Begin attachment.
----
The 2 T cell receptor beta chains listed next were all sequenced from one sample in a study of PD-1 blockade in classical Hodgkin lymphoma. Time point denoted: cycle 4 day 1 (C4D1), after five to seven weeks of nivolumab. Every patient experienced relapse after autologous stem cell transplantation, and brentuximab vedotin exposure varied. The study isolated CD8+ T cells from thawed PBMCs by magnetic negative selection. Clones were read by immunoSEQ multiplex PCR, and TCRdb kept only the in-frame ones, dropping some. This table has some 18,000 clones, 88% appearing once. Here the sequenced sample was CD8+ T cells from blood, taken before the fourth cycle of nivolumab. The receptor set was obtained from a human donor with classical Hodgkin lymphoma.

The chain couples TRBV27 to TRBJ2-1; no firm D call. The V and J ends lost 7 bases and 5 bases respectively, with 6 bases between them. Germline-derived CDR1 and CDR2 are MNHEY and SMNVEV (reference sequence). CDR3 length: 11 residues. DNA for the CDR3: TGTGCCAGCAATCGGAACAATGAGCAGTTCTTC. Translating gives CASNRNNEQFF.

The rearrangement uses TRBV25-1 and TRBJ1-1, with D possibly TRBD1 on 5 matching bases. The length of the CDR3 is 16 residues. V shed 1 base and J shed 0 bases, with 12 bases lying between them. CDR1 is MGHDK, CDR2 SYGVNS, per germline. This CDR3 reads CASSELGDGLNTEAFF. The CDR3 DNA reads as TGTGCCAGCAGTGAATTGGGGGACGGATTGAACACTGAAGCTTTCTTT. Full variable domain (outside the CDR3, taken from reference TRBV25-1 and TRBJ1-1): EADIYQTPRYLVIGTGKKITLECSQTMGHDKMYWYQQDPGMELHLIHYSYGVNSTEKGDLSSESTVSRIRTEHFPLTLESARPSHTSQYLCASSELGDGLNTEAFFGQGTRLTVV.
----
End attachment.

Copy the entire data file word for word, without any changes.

The 2 T cell receptor beta chains listed next were all sequenced from one sample in a study of PD-1 blockade in classical Hodgkin lymphoma. Time point denoted: cycle 4 day 1 (C4D1), after five to seven weeks of nivolumab. Every patient experienced relapse after autologous stem cell transplantation, and brentuximab vedotin exposure varied. The study isolated CD8+ T cells from thawed PBMCs by magnetic negative selection. Clones were read by immunoSEQ multiplex PCR, and TCRdb kept only the in-frame ones, dropping some. This table has some 18,000 clones, 88% appearing once. Here the sequenced sample was CD8+ T cells from blood, taken before the fourth cycle of nivolumab. The receptor set was obtained from a human donor with classical Hodgkin lymphoma.

The chain couples TRBV27 to TRBJ2-1; no firm D call. The V and J ends lost 7 bases and 5 bases respectively, with 6 bases between them. Germline-derived CDR1 and CDR2 are MNHEY and SMNVEV (reference sequence). CDR3 length: 11 residues. DNA for the CDR3: TGTGCCAGCAATCGGAACAATGAGCAGTTCTTC. Translating gives CASNRNNEQFF.

The rearrangement uses TRBV25-1 and TRBJ1-1, with D possibly TRBD1 on 5 matching bases. The length of the CDR3 is 16 residues. V shed 1 base and J shed 0 bases, with 12 bases lying between them. CDR1 is MGHDK, CDR2 SYGVNS, per germline. This CDR3 reads CASSELGDGLNTEAFF. The CDR3 DNA reads as TGTGCCAGCAGTGAATTGGGGGACGGATTGAACACTGAAGCTTTCTTT. Full variable domain (outside the CDR3, taken from reference TRBV25-1 and TRBJ1-1): EADIYQTPRYLVIGTGKKITLECSQTMGHDKMYWYQQDPGMELHLIHYSYGVNSTEKGDLSSESTVSRIRTEHFPLTLESARPSHTSQYLCASSELGDGLNTEAFFGQGTRLTVV.